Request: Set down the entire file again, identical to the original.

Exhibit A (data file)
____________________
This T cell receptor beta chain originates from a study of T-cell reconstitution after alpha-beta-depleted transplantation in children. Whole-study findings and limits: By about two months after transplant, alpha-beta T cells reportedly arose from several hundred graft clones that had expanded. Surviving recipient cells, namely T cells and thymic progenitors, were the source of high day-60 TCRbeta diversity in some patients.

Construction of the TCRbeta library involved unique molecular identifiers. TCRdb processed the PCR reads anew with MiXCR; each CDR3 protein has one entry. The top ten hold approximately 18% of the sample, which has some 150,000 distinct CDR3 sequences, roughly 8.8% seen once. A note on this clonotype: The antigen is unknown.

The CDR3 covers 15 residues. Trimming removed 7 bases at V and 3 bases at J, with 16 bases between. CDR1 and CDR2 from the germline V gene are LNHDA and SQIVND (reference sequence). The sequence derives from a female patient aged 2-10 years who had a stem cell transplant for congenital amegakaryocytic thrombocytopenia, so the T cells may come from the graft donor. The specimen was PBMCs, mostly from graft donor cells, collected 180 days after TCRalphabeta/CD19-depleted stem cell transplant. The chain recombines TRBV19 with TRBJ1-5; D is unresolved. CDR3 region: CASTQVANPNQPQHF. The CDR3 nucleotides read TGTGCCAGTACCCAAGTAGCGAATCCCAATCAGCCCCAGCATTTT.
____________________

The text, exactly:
This T cell receptor beta chain originates from a study of T-cell reconstitution after alpha-beta-depleted transplantation in children. Whole-study findings and limits: By about two months after transplant, alpha-beta T cells reportedly arose from several hundred graft clones that had expanded. Surviving recipient cells, namely T cells and thymic progenitors, were the source of high day-60 TCRbeta diversity in some patients.

Construction of the TCRbeta library involved unique molecular identifiers. TCRdb processed the PCR reads anew with MiXCR; each CDR3 protein has one entry. The top ten hold approximately 18% of the sample, which has some 150,000 distinct CDR3 sequences, roughly 8.8% seen once. A note on this clonotype: The antigen is unknown.

The CDR3 covers 15 residues. Trimming removed 7 bases at V and 3 bases at J, with 16 bases between. CDR1 and CDR2 from the germline V gene are LNHDA and SQIVND (reference sequence). The sequence derives from a female patient aged 2-10 years who had a stem cell transplant for congenital amegakaryocytic thrombocytopenia, so the T cells may come from the graft donor. The specimen was PBMCs, mostly from graft donor cells, collected 180 days after TCRalphabeta/CD19-depleted stem cell transplant. The chain recombines TRBV19 with TRBJ1-5; D is unresolved. CDR3 region: CASTQVANPNQPQHF. The CDR3 nucleotides read TGTGCCAGTACCCAAGTAGCGAATCCCAATCAGCCCCAGCATTTT.